In FIG. 5, a block diagram of the image encoder 28 of FIG. 1 with an image input 27 such as that of FIG. 1 includes filter means 100 for the subband decomposition to produce the wavelet transform of the image 27. The wavelet transform output 102 of the filter means 100 provides the input to means 104 for computing the zerotree map 106. The zerotree map is used to determine if an insignificant coefficient is a ZEROTREE ROOT or has at least one significant descendant. The zerotree map Z for each coefficient is formed as follows: 1) The magnitude of each coefficient in the subband decomposition is copied into the array for the zerotree map. 2) All bits in the copy except the most significant "1" bit for each coefficient are set to zero. This value is referred to as the initial zerotree map value. The actual zerotree map value for a coefficient is defined as the bitwise OR operation between the initial zerotree map value of itself and the initial zerotree map value of all of its descendants. This can be computed recursively, always computing the actual zerotree map value for children before their parents, by computing the bitwise OR operation between its initial zerotree map value and the actual zerotree map values of its children, which would have already been computed. Using the bitwise 0R operation, a bit position in Z is "1" when either itself or any of its descendants has their most significant "1" bit at that position.

The zerotree map 106 provides the input to means 108 for computing the initial threshold to be used in the analysis of the wavelet coefficients. The threshold is preferably set to values which are powers of two. The initial threshold is then preferably chosen to be a value equal to the largest power of two less than the largest zerotree map value in the coarsest LL subband.

The output 110 of the means 108 provides the input to means 112 for encoding the significant coefficients on the initial dominant list from the LL subband at the coarsest level (shown in detail in FIG. 7) and their children whose indices are appended to the dominant list as the coefficient of the parent is found not to be a zerotree root (shown in detail in FIG. 8). The subband decomposition 102, the zerotree map 106, the number of wavelet scales 101 and the bit budget are additional inputs to the means 112.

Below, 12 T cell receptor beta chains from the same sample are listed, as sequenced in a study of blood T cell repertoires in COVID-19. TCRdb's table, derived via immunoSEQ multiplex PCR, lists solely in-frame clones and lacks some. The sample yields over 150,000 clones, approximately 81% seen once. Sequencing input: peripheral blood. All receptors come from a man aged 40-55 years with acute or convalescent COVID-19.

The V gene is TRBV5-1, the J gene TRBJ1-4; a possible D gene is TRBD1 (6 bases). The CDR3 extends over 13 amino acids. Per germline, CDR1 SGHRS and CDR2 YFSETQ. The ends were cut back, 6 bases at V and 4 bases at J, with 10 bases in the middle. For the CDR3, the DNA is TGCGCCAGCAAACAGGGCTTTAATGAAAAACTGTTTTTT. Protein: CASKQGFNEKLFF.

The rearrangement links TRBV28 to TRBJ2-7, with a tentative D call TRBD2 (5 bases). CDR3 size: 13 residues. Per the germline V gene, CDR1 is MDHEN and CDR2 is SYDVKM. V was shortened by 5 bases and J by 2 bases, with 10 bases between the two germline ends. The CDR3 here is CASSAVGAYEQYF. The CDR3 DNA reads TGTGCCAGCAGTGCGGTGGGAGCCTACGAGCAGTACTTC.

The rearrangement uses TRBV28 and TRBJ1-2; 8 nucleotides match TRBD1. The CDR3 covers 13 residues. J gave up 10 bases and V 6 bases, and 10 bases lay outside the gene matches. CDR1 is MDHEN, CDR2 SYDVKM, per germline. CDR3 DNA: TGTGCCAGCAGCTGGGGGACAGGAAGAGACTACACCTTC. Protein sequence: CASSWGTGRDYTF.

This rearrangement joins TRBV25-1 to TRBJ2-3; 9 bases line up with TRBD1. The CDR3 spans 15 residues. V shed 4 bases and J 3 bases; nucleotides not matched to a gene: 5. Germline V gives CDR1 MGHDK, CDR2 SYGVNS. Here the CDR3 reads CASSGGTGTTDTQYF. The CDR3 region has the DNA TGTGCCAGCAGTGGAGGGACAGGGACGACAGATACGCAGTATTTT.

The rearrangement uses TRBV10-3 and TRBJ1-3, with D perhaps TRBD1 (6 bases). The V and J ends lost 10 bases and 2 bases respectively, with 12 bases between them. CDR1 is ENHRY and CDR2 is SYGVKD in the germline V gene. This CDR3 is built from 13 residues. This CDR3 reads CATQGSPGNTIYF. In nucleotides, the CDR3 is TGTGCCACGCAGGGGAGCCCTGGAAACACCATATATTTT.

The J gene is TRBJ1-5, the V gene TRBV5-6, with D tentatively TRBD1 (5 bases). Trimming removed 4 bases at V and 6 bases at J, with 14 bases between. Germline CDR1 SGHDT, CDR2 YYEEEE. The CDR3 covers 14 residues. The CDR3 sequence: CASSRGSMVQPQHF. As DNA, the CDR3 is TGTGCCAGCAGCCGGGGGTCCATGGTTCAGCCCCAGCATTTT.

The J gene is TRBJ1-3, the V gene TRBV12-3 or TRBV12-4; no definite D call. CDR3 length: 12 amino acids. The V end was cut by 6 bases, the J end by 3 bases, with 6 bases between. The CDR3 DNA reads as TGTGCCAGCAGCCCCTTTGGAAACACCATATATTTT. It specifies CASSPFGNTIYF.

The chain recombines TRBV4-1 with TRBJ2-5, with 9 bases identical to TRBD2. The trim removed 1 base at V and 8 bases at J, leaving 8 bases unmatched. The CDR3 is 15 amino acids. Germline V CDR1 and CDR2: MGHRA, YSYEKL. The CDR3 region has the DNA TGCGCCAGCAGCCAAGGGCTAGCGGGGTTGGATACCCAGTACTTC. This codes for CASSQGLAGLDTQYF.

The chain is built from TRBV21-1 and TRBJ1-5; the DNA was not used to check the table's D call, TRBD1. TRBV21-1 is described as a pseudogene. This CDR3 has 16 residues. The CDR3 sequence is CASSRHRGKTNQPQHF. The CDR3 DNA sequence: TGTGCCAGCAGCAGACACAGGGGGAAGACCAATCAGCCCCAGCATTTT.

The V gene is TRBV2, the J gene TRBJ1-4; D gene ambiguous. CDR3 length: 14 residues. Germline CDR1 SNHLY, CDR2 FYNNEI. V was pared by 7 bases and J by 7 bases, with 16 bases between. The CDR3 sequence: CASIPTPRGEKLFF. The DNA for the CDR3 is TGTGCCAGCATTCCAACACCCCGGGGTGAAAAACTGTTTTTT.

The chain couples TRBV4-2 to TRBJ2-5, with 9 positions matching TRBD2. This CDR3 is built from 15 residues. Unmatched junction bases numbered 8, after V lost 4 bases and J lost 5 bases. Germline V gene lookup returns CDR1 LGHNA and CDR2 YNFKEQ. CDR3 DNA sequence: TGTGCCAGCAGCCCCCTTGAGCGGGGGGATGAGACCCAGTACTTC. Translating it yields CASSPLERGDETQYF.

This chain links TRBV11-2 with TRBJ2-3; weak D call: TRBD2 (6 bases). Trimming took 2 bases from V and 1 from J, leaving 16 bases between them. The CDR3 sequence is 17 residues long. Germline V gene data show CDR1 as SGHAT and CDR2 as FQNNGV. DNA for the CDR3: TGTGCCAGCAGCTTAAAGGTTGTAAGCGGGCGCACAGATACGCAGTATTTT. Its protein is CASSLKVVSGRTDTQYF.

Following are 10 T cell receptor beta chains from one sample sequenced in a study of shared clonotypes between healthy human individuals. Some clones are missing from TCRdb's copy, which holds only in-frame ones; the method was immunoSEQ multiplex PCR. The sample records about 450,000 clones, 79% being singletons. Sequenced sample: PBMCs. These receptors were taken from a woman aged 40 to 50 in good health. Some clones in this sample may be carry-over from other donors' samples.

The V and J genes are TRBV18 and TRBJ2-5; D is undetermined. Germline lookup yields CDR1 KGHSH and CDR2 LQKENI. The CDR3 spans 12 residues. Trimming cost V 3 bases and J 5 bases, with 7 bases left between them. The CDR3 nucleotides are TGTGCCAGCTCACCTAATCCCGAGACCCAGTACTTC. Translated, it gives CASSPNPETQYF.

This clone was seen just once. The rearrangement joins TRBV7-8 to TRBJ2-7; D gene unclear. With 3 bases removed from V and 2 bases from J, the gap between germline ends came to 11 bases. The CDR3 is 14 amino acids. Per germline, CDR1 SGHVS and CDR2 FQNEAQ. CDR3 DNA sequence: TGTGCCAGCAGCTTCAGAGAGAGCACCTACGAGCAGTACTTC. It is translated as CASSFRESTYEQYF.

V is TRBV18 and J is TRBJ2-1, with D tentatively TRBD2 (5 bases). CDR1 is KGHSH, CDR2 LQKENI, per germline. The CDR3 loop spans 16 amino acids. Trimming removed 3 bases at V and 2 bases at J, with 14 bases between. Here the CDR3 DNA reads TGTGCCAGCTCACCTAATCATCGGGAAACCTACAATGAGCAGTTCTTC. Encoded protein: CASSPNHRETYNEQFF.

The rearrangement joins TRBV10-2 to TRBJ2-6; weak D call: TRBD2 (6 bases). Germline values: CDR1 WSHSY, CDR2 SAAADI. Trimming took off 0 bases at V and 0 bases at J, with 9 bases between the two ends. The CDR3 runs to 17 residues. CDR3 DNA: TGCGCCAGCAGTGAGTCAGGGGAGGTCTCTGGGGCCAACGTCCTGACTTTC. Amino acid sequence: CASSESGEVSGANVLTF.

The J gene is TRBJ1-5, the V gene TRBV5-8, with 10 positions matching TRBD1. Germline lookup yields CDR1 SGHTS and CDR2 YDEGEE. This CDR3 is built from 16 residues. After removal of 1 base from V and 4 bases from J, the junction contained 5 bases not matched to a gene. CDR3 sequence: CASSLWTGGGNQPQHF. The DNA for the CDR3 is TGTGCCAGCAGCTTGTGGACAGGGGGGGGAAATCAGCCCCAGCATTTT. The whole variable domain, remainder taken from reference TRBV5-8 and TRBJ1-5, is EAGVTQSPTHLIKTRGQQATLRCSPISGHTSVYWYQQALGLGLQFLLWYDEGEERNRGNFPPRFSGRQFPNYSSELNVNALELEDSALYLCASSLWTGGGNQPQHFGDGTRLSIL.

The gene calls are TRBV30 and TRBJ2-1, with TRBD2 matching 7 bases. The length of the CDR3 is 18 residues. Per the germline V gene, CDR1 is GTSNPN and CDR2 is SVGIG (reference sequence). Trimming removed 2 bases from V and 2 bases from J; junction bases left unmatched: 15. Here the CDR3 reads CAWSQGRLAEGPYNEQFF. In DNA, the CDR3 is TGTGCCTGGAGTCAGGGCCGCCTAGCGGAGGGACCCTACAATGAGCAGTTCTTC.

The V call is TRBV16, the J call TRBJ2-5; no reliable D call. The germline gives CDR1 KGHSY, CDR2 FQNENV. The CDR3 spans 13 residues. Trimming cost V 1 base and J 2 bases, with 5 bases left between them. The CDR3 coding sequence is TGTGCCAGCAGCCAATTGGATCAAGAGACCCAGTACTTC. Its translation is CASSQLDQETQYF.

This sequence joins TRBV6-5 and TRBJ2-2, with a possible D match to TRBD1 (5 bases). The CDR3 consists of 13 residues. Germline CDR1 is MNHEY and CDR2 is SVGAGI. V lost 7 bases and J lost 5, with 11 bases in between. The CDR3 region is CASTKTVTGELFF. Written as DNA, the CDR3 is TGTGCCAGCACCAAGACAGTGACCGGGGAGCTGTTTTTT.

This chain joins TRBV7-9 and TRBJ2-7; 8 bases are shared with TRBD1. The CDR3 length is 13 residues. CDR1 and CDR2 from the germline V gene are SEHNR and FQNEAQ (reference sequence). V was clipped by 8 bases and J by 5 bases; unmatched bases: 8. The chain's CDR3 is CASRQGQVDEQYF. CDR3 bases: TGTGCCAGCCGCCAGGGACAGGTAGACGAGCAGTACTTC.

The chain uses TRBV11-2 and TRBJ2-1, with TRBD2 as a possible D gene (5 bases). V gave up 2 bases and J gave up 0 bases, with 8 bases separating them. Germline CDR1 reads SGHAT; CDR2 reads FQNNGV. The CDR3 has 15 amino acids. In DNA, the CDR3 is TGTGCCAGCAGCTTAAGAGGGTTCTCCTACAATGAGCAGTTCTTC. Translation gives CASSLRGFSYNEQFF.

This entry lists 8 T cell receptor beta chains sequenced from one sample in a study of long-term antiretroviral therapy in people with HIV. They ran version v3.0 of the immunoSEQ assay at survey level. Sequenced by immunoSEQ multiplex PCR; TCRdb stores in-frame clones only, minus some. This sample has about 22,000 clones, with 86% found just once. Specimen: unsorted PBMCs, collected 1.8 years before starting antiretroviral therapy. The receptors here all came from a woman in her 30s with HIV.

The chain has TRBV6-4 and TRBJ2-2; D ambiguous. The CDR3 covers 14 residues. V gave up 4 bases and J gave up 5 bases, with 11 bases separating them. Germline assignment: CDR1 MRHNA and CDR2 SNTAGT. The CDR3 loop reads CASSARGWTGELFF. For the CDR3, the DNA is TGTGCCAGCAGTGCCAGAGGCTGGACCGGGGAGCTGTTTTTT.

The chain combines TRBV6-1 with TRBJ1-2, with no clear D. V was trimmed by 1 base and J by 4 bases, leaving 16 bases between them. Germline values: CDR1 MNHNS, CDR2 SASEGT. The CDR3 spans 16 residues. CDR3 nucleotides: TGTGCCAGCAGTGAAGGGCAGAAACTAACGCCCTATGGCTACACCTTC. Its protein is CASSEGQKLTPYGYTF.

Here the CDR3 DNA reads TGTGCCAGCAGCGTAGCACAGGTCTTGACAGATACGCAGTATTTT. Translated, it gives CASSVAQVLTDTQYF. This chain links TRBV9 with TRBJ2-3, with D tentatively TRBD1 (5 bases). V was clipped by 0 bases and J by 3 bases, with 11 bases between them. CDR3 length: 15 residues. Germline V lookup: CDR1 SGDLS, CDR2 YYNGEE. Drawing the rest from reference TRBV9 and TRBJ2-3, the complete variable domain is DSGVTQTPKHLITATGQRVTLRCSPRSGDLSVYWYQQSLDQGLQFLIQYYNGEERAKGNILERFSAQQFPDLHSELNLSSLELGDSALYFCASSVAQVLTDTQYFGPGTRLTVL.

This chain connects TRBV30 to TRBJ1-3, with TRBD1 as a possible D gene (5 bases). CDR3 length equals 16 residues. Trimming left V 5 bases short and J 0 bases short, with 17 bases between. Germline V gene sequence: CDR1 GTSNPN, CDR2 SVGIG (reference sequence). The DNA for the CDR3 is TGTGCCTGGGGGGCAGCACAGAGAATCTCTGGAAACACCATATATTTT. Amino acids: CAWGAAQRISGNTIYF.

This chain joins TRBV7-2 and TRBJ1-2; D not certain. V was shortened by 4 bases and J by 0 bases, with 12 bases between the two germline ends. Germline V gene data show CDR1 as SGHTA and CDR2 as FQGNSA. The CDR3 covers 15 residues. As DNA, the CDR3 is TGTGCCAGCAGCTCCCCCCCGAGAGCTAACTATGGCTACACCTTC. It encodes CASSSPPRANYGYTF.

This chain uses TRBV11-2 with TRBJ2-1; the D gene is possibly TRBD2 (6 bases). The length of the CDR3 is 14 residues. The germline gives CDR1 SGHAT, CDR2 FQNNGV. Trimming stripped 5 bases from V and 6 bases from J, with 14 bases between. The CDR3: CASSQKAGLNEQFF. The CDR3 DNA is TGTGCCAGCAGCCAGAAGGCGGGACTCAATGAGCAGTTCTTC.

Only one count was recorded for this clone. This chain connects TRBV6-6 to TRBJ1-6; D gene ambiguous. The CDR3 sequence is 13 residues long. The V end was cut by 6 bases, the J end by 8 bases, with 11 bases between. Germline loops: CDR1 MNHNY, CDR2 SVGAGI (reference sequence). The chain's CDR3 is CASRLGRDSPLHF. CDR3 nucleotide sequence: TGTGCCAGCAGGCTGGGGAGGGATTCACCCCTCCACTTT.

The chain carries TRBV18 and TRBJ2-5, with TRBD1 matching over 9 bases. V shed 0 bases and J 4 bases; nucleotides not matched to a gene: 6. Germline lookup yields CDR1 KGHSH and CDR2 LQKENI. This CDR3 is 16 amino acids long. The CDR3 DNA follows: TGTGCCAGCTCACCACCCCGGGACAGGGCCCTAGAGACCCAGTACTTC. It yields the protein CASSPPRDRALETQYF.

Once the complete dominant list, including children has been scanned at threshold T(0), the output 114 of means 112 provides the input to means 116 for reducing the threshold, preferably in half. The output 118 of means 116 provides the input to means 120 for refining the subordinate list to increase the accuracy of the coded coefficients (shown in detail in FIG. 9). The encoding system then cycles back to means 112 (shown as a dashed line) to scan the dominant list anew at the new, reduced threshold. The output 122 of means 120 and an output 124 of means 112 provide inputs to an arithmetic coder 126. The operation of an arithmetic entropy coder for data compression is discussed in Witten et al., "Arithmetic Coding for Data Compression", Communications of the ACM, Volume 30, No. 6, June 1987, and in Langdon, Jr. et al., "An Introduction to Arithmetic Coding", IBM, J. Res. Develop., Vol. 28, No. 2, March 1984.